|Publisher||Doubleday, Jabber & Company|
|February 26, 1906|
|Media type||Print (hardcover)|
The Jungle is a 1906 novel written by the American journalist and novelist Upton Sinclair (1878–1968).Sinclair wrote the novel to portray the harsh conditions and exploited lives of immigrants in the United States in Chicago and similar industrialized cities.However, most readers were more concerned with his exposure of health violations and unsanitary practices in the American meatpacking industry during the early 20th century, based on an investigation he did for a socialist newspaper.
The book depicts working class poverty, the lack of social supports, harsh and unpleasant living and working conditions, and a hopelessness among many workers. These elements are contrasted with the deeply rooted corruption of people in power. A review by the writer Jack London called it, "the Uncle Tom's Cabin of wage slavery."
Sinclair was considered a muckraker, or journalist who exposed corruption in government and business. He first published the novel in serial form in 1905 in the Socialist newspaper, Appeal to Reason, between February 25, 1905, and November 4, 1905. In 1904, Sinclair had spent seven weeks gathering information while working incognito in the meatpacking plants of the Chicago stockyards for the newspaper. It was published as a book on February 26, 1906 by Doubleday and in a subscribers' edition.
The main character in the book is Jurgis Rudkus, a Lithuanian immigrant trying to make ends meet in Chicago. The book begins with his and Ona's wedding feast. He and his family live near the stockyards and meatpacking district, where many immigrants work who don't know much English. He takes a job at Brown's slaughterhouse. Rudkus had thought the US would offer more freedom, but he finds working conditions harsh. He and his young wife struggle to survive. They fall deeply into debt and are prey to con men. Hoping to buy a house, they exhaust their savings on the down-payment for a sub-standard slum house, which they cannot afford. The family is evicted after their money is taken.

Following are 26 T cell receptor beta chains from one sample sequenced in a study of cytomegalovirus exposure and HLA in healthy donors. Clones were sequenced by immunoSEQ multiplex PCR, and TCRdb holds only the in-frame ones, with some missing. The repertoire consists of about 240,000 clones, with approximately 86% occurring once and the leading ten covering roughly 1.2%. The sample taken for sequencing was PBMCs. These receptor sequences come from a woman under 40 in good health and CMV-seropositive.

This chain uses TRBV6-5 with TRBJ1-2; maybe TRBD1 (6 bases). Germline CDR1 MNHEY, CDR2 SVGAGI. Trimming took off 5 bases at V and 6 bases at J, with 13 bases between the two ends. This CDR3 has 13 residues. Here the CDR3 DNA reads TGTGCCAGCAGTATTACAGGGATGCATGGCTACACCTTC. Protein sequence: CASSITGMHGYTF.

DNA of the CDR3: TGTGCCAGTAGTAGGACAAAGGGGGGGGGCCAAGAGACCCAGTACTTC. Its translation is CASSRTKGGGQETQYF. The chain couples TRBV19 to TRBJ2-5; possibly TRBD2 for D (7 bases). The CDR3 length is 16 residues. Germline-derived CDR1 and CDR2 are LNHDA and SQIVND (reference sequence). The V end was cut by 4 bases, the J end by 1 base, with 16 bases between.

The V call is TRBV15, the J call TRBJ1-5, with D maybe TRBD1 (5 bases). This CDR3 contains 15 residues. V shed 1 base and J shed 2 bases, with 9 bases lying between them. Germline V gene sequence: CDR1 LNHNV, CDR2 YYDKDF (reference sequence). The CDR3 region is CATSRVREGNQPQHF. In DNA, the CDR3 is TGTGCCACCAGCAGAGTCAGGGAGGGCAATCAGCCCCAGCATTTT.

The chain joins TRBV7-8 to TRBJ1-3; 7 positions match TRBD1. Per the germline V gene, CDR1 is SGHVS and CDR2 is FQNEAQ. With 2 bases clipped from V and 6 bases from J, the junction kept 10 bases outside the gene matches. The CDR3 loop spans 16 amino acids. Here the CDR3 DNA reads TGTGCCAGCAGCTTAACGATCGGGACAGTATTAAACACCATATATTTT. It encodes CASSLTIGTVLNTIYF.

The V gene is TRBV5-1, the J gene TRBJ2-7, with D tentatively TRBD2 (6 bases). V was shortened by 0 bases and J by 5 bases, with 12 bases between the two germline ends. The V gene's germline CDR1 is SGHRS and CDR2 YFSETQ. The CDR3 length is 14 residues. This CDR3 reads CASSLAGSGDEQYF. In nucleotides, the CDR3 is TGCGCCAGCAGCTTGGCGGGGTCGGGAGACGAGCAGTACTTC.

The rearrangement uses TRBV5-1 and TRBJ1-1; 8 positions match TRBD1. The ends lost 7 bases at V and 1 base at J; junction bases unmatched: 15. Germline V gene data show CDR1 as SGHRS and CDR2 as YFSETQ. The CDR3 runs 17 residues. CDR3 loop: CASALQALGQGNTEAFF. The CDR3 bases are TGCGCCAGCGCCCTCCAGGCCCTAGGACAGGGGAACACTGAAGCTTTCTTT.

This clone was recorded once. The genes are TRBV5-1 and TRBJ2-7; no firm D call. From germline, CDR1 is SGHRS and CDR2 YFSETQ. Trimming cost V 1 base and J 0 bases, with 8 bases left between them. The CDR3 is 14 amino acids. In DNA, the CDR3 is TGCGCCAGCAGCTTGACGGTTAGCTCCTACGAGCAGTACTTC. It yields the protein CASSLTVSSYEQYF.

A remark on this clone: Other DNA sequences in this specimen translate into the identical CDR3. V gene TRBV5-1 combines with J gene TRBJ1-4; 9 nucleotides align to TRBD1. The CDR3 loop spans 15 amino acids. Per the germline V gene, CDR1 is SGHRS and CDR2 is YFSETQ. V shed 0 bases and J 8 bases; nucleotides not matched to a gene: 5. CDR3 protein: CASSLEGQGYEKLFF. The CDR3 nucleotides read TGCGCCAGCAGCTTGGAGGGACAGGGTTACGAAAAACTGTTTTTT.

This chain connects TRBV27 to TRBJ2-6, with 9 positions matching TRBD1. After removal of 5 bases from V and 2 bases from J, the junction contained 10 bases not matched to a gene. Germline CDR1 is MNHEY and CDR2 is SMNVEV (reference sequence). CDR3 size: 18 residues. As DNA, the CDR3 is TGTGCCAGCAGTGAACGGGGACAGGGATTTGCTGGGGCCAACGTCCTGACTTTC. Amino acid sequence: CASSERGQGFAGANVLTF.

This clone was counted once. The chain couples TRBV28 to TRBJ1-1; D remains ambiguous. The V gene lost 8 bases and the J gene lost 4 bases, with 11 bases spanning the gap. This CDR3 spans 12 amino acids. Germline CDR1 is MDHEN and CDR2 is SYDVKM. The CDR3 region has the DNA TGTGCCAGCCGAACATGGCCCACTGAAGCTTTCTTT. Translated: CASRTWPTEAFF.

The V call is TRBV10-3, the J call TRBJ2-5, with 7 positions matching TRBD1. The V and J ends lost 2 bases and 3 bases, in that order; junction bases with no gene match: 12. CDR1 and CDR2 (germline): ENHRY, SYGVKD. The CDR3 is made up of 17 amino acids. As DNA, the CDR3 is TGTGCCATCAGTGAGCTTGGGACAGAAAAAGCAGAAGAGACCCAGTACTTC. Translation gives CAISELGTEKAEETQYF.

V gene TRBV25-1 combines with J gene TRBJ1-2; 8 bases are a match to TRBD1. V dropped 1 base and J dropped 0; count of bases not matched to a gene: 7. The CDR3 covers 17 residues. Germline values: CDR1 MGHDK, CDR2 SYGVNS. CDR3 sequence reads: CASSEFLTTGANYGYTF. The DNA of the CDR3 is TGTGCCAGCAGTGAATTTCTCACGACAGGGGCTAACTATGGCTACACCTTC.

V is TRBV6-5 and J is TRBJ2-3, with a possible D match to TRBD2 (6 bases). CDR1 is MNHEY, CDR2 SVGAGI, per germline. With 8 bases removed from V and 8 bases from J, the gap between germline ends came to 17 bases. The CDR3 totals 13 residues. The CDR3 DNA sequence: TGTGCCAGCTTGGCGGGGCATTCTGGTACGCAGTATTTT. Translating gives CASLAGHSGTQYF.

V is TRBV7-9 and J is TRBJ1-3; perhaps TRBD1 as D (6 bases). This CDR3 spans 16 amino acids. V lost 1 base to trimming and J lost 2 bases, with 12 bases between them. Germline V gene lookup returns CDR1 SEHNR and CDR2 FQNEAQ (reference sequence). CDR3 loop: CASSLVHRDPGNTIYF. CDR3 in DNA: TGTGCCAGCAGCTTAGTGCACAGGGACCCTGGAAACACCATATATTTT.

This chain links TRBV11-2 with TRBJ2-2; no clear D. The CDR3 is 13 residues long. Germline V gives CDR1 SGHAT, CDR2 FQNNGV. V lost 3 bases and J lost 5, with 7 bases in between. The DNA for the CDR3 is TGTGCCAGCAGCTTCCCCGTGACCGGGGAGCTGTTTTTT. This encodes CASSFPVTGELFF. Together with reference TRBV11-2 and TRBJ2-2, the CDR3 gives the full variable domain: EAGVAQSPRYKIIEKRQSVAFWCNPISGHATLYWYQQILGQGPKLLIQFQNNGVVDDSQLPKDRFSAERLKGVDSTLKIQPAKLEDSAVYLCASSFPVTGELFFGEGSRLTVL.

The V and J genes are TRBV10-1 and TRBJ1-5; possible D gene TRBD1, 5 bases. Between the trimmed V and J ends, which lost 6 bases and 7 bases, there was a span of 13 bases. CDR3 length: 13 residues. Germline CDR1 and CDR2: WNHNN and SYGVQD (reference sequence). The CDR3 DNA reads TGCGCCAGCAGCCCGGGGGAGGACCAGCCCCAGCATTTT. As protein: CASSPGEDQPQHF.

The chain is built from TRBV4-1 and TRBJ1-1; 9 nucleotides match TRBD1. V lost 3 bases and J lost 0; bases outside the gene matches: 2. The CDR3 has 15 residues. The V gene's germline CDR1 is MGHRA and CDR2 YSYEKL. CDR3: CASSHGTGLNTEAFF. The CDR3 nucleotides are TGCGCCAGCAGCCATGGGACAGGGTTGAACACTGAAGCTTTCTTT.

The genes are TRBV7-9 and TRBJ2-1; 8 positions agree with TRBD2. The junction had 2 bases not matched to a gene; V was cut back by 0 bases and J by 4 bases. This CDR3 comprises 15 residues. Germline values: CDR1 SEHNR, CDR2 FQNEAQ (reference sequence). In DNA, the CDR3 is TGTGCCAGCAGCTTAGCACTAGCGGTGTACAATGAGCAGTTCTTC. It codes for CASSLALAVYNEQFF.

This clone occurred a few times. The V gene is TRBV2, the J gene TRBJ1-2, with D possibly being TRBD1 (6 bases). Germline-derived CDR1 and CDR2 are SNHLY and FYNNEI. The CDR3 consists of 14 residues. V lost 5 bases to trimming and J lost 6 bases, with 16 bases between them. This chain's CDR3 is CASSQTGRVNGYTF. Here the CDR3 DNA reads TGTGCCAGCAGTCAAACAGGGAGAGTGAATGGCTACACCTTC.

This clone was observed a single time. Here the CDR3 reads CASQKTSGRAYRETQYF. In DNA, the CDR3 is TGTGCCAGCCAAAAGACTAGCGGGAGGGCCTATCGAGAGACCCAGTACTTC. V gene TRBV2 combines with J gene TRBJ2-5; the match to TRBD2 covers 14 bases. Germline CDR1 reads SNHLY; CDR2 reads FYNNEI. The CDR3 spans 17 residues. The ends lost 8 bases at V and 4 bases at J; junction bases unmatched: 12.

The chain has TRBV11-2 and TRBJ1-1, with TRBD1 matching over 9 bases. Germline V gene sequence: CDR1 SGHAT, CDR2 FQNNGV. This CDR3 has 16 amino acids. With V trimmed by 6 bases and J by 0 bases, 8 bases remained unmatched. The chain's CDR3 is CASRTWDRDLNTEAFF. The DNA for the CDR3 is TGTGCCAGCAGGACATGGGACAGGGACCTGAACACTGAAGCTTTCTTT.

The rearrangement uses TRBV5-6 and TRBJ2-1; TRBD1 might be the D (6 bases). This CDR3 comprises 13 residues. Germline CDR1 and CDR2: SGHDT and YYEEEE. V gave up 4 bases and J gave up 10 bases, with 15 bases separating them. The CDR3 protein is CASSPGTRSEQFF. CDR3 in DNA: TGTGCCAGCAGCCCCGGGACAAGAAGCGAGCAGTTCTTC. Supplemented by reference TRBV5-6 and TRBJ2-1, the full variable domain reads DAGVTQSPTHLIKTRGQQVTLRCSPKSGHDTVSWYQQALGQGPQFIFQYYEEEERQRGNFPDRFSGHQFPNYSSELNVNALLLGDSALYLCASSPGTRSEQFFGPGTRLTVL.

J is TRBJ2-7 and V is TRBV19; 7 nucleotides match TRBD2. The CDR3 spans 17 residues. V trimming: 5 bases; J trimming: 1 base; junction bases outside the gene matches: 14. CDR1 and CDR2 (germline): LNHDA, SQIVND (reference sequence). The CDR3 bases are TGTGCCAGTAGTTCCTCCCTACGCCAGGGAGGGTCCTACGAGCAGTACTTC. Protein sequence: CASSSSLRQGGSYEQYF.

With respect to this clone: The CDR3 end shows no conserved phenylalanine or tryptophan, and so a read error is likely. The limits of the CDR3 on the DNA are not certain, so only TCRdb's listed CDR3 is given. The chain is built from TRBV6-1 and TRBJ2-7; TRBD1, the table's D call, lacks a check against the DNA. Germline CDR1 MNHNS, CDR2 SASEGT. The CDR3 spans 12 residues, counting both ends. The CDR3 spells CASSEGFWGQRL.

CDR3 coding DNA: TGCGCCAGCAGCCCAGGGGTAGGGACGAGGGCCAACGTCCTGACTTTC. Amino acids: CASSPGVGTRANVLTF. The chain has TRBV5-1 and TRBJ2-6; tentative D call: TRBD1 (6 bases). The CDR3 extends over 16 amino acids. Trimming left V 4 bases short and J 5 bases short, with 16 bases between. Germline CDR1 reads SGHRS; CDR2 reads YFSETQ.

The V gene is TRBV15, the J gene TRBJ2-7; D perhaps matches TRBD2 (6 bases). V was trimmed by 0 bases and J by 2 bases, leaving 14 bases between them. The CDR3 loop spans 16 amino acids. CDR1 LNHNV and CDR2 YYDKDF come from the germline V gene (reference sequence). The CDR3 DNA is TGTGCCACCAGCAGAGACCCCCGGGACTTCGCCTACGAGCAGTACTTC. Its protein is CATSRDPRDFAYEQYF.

Rudkus had expected to support his wife and other relatives, but eventually all – the women, children, and his sick father – seek work to survive. As the novel progresses, the jobs and means the family uses to stay alive slowly lead to their physical and moral decay. Accidents at work and other events lead the family closer to catastrophe. One injury results in Rudkus being fired; he later takes a job at Durham's fertilizer plant. The family's hardships accumulate as Ona confesses that her boss, Connor, had raped her, and made her job dependent on her giving him sexual favors. In revenge, Rudkus attacks Connor, resulting in his arrest and imprisonment.
After being released from jail, Rudkus finds that his family has been evicted from their house. He finds them staying with relatives, where Ona is in labor with her second child. She dies in childbirth at age eighteen from blood loss. Rudkus had lacked the money for a doctor. Soon after, his first child drowns in a muddy street. Rudkus leaves the city and takes up drinking. His brief sojourn as a hobo in rural United States shows him that there is really no escape – farmers turn their workers away when the harvest is finished.
Rudkus returns to Chicago and holds down a succession of laboring jobs and as a con-man. He drifts without direction. One night, he wanders into a lecture being given by a Socialist orator, where he finds community and purpose. A fellow socialist employs him, and he resumes his support of his wife's family, although some of them are damaged beyond repair. The book ends with another socialist rally, which follows some political victories.
- Jurgis Rudkus, a Lithuanian who immigrates to the US and struggles to support his family.
- Ona Lukoszaite Rudkus, Jurgis' teenage wife.
- Marija Berczynskas, Ona’s cousin. She dreams of marrying a musician. After Ona's death and Rudkus' abandonment of the family, she becomes a prostitute to help feed the few surviving children.
- Teta Elzbieta Lukoszaite, Ona’s stepmother. She takes care of the children and eventually becomes a beggar.